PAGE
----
Most hybrid mesh (200) or full mesh (300) IoT models will use some variant of type (1) or (3) learning, so they are strong candidates for patent protection. That’s not to say patent protection doesn’t make sense for other IoT models – it certainly does, but the option for trade secret protection is also there when the primary learning takes place at the hub and isn’t easily discovered.


Why TurboPatent is the Best Choice for Patenting IoT

TurboPatent has domain expertise in IoT devices, having drafted patents for several IoT clients. The patents have been for companies that produce IoT devices, as well as those whose technology facilitates IoT development. Our patent engineers possess the technical knowledge to understand complex IoT devices, allowing them to accurately capture the inventions. Additionally, TurboPatent employs repeatable processes, an engineer’s mindset and cutting-edge technology to draft patents in a way similar to how IoT designers work.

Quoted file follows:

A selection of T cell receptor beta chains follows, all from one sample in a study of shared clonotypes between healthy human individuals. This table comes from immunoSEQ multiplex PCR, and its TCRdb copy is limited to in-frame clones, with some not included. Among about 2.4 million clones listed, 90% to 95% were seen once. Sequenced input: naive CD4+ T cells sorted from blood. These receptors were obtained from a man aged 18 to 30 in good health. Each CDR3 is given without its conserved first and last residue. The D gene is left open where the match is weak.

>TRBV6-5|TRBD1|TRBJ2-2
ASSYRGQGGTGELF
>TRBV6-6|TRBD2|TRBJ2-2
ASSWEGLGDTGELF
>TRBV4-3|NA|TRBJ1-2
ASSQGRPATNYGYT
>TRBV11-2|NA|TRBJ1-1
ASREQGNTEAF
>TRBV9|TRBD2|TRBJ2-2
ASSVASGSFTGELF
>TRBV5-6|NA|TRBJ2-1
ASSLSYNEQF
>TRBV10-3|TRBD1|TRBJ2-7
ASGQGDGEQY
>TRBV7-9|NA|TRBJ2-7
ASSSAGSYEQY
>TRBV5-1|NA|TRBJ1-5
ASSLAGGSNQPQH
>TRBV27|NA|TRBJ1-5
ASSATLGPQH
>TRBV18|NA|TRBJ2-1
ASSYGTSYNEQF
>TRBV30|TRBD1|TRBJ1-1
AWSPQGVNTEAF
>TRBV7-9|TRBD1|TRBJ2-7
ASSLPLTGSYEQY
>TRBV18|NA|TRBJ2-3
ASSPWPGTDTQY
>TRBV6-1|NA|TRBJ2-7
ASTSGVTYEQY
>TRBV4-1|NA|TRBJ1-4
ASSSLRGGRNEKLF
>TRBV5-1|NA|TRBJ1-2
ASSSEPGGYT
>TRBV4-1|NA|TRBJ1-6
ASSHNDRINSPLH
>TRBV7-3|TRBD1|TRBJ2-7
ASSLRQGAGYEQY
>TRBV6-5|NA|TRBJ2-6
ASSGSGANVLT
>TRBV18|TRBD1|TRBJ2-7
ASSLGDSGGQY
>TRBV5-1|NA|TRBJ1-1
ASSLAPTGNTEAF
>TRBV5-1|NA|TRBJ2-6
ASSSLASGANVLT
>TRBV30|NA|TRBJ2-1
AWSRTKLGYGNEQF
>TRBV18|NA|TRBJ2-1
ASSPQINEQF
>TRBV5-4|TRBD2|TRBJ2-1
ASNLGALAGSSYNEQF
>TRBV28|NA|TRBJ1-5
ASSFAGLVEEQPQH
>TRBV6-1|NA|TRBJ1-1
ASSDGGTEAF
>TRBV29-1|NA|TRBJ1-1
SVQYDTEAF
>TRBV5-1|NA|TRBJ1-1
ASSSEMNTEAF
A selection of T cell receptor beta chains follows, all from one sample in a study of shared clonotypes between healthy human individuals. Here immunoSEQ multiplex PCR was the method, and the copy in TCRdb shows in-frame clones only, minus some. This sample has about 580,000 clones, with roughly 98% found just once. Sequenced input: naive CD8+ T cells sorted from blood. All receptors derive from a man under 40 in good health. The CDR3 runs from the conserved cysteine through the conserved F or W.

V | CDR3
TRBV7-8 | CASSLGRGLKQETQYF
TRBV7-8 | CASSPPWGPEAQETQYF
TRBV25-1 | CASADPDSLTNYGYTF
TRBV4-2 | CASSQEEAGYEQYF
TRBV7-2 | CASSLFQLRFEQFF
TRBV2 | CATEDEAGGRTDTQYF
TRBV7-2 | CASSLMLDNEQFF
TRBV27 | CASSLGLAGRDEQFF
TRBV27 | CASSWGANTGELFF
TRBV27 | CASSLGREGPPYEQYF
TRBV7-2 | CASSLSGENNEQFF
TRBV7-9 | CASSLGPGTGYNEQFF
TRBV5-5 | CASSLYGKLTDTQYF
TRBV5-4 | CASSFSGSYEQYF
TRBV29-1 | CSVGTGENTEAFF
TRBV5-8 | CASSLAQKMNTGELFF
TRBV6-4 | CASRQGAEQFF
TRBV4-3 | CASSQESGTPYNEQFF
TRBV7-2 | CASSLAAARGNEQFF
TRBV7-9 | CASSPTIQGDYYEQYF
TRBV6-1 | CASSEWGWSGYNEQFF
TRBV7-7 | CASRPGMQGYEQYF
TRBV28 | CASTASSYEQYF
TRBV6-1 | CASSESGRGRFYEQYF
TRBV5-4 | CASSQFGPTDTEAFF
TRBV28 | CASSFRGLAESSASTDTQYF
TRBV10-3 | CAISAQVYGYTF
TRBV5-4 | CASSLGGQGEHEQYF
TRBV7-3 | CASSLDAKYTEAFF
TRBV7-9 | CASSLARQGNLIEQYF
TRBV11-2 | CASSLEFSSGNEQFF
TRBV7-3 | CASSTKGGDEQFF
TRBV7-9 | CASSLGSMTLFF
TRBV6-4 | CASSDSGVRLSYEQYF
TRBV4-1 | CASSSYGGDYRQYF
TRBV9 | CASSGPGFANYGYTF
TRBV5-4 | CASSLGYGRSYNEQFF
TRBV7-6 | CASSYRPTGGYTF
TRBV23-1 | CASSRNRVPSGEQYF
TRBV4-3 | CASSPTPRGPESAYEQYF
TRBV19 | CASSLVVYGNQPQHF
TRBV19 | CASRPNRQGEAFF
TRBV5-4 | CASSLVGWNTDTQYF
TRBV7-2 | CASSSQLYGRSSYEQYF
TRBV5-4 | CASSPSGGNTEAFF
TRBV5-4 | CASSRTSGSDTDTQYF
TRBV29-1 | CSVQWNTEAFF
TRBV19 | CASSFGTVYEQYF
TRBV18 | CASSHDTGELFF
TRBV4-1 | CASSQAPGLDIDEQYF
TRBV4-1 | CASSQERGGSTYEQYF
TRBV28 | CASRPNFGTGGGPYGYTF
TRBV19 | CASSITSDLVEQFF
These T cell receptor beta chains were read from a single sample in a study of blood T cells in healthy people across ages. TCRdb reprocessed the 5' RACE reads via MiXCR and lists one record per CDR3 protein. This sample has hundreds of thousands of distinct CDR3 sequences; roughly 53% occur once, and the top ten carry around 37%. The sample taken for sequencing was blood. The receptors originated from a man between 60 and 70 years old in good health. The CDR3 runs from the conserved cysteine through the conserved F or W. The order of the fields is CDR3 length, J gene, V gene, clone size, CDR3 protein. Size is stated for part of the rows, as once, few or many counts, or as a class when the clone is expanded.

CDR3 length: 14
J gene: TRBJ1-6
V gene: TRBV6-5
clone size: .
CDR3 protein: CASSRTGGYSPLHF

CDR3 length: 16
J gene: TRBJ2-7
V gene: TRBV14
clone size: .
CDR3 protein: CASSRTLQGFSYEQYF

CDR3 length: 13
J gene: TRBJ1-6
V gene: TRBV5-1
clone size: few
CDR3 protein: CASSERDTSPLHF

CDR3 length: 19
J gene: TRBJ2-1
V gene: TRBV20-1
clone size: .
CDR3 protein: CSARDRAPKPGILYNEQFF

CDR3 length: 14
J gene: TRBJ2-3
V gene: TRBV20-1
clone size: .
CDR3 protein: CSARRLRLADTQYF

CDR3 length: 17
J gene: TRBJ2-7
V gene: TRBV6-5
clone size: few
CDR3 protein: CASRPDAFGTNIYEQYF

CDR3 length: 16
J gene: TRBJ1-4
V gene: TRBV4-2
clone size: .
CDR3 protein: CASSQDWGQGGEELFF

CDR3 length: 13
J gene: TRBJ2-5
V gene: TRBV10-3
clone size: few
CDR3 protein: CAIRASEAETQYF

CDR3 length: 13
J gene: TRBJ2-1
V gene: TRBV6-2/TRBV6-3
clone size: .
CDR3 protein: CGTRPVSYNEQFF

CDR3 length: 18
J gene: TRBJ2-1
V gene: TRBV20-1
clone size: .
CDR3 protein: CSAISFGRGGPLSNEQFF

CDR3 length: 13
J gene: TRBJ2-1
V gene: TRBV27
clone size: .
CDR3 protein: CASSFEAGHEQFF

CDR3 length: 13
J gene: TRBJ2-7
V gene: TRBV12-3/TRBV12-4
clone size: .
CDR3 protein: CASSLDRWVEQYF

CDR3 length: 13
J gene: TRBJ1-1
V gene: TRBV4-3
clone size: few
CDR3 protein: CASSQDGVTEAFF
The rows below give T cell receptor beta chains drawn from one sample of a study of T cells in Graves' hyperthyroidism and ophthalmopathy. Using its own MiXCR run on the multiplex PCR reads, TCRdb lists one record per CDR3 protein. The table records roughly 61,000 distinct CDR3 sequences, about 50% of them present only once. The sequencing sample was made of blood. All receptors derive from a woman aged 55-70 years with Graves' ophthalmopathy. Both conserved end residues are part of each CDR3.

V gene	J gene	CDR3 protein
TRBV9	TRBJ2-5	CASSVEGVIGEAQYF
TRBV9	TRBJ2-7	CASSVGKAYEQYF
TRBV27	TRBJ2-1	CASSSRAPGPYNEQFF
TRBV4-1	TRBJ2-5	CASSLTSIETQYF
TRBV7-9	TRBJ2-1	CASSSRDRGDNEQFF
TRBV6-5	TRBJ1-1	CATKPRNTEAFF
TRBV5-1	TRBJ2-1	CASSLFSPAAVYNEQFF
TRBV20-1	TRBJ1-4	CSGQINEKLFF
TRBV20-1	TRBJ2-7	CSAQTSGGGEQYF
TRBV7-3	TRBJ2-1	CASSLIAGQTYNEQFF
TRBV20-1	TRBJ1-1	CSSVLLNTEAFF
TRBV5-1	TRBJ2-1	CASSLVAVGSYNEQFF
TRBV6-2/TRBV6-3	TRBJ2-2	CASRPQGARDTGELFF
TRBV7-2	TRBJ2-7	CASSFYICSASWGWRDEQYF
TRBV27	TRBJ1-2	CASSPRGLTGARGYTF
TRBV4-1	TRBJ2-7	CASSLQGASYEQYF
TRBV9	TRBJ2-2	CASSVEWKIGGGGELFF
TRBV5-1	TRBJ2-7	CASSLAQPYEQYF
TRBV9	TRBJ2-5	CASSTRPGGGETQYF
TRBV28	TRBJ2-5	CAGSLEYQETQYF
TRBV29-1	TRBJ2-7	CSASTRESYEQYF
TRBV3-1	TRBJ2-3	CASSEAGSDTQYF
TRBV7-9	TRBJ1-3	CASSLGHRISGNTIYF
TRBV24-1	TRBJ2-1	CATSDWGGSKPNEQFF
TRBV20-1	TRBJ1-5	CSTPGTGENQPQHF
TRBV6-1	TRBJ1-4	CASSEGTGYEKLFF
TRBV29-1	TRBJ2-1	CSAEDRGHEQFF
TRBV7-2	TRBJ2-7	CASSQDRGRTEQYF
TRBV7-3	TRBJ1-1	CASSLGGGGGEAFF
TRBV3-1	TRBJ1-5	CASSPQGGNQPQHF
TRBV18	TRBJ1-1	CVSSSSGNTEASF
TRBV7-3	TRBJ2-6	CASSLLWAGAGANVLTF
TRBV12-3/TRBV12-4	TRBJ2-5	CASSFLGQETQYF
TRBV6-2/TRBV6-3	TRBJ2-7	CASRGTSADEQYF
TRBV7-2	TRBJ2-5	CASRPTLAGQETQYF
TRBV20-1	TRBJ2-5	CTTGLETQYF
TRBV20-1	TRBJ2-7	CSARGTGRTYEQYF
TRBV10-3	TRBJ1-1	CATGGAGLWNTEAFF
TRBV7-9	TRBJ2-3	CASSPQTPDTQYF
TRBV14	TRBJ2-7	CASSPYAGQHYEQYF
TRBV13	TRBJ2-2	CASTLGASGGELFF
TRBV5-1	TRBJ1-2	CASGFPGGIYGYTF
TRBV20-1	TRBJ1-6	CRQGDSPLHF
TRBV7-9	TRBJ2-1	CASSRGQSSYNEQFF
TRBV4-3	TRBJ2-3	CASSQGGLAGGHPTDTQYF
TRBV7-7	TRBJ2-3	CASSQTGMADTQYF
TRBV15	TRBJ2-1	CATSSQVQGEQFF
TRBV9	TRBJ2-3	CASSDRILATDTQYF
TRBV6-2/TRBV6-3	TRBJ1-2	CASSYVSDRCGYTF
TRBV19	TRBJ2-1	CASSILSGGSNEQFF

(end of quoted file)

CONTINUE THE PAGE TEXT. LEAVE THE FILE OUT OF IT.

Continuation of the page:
*Content Provided by FSP LLC, a patent law firm.


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© Copyright 2013-2020 Rowan TELS Corp. While we are not a law firm, we engage with a law firm to assist with supervised drafting on a project basis. The law firm can then file the drafted application or, if you prefer, you can file the drafted application yourself or with the assistance of another counsel of your choice.